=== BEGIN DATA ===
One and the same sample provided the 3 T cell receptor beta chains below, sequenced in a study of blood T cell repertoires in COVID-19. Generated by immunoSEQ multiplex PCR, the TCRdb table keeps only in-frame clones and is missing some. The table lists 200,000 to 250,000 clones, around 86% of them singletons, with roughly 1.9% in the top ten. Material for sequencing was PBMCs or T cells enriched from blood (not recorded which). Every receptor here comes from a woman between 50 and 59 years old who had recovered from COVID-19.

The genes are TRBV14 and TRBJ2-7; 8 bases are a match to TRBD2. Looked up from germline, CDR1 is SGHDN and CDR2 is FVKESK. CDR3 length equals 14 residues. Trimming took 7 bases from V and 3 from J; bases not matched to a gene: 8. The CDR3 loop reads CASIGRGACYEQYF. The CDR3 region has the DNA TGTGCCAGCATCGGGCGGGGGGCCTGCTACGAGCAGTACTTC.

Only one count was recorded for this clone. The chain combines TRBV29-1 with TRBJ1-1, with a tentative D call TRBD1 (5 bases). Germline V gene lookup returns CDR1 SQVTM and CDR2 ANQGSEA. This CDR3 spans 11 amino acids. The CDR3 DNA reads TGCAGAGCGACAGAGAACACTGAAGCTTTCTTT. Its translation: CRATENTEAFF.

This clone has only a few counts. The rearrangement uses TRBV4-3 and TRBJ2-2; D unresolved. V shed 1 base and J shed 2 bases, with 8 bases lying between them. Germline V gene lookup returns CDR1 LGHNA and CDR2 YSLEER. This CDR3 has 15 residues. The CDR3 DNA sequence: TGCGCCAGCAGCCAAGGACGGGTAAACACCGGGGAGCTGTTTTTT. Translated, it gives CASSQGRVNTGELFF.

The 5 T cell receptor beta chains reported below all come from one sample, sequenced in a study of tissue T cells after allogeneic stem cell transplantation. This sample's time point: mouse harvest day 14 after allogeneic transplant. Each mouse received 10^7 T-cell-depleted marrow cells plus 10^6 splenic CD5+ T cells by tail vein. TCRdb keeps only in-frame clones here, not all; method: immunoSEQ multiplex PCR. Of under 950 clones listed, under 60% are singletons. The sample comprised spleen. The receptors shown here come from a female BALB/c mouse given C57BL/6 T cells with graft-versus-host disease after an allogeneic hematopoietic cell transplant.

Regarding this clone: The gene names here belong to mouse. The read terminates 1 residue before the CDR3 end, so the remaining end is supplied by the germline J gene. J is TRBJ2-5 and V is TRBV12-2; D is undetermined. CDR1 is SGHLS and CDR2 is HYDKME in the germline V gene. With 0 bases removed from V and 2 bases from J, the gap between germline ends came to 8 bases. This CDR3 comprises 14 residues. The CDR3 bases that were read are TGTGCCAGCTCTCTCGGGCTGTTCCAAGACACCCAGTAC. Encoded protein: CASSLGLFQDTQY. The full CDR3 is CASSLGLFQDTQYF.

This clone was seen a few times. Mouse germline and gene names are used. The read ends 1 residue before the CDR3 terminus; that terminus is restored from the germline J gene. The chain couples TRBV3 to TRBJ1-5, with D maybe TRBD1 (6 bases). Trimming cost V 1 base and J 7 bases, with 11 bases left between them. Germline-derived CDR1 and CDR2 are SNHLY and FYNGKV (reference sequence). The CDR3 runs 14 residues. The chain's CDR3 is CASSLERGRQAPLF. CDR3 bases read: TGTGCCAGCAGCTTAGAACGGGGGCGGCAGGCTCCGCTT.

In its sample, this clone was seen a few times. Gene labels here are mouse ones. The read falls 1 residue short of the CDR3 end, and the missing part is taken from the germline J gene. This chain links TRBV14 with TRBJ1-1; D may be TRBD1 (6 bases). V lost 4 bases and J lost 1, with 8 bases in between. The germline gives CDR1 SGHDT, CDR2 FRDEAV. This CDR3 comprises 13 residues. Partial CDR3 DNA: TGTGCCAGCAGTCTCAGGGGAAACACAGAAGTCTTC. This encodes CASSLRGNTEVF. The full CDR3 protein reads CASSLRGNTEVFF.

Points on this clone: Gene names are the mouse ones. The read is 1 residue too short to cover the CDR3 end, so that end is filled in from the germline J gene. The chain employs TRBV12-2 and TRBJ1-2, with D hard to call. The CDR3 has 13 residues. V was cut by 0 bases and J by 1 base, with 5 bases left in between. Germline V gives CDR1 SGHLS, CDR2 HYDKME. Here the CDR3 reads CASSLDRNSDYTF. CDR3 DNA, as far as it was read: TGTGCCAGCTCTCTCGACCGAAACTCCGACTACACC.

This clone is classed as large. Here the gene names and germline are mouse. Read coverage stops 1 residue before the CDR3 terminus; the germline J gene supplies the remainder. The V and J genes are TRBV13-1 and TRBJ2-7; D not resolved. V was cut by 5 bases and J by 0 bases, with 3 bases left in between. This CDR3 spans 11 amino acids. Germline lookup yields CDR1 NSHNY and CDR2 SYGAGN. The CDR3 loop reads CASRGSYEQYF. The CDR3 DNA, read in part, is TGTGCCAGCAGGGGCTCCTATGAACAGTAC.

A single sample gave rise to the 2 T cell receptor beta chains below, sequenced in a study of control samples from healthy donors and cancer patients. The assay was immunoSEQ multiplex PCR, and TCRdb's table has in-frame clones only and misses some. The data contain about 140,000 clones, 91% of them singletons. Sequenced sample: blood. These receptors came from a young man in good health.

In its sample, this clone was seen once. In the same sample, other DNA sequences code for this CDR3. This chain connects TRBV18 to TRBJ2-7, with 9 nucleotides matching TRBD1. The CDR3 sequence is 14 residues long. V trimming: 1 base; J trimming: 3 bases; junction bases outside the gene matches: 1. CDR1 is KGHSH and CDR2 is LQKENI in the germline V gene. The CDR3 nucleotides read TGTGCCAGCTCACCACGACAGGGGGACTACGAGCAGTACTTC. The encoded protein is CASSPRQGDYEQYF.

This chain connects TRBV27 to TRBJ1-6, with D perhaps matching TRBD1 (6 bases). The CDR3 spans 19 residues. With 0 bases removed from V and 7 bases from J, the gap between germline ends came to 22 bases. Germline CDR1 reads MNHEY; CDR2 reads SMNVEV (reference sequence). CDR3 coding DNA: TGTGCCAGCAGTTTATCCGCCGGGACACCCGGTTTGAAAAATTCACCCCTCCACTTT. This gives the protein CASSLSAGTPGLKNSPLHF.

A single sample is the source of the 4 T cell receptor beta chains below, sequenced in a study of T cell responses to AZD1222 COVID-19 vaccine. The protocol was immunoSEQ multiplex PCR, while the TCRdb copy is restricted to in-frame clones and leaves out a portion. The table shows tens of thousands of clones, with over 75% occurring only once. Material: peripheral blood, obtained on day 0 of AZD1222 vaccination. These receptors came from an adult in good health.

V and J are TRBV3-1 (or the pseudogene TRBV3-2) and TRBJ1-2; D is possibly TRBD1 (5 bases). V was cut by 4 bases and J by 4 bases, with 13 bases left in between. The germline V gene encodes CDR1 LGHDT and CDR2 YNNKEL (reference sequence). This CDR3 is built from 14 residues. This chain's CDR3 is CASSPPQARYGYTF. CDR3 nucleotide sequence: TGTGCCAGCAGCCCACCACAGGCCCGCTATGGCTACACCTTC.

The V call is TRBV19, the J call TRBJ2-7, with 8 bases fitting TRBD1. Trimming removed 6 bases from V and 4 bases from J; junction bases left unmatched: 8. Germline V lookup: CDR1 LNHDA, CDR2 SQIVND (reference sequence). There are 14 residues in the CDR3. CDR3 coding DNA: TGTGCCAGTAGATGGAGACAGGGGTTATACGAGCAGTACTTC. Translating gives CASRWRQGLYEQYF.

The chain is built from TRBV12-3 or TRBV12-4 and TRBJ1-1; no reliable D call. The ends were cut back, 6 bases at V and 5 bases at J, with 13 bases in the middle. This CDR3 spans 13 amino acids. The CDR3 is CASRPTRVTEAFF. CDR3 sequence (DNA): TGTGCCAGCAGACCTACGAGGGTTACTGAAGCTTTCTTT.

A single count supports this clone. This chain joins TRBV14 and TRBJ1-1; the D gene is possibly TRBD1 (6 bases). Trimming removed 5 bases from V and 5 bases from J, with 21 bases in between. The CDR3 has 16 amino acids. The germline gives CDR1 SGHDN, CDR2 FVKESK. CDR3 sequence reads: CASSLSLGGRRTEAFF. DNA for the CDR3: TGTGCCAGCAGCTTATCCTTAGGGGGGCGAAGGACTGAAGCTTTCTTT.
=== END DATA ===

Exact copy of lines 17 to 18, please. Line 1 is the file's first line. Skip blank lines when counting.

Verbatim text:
The chain is built from TRBV12-3 or TRBV12-4 and TRBJ1-1; no reliable D call. The ends were cut back, 6 bases at V and 5 bases at J, with 13 bases in the middle. This CDR3 spans 13 amino acids. The CDR3 is CASRPTRVTEAFF. CDR3 sequence (DNA): TGTGCCAGCAGACCTACGAGGGTTACTGAAGCTTTCTTT.

A single count supports this clone. This chain joins TRBV14 and TRBJ1-1; the D gene is possibly TRBD1 (6 bases). Trimming removed 5 bases from V and 5 bases from J, with 21 bases in between. The CDR3 has 16 amino acids. The germline gives CDR1 SGHDN, CDR2 FVKESK. CDR3 sequence reads: CASSLSLGGRRTEAFF. DNA for the CDR3: TGTGCCAGCAGCTTATCCTTAGGGGGGCGAAGGACTGAAGCTTTCTTT.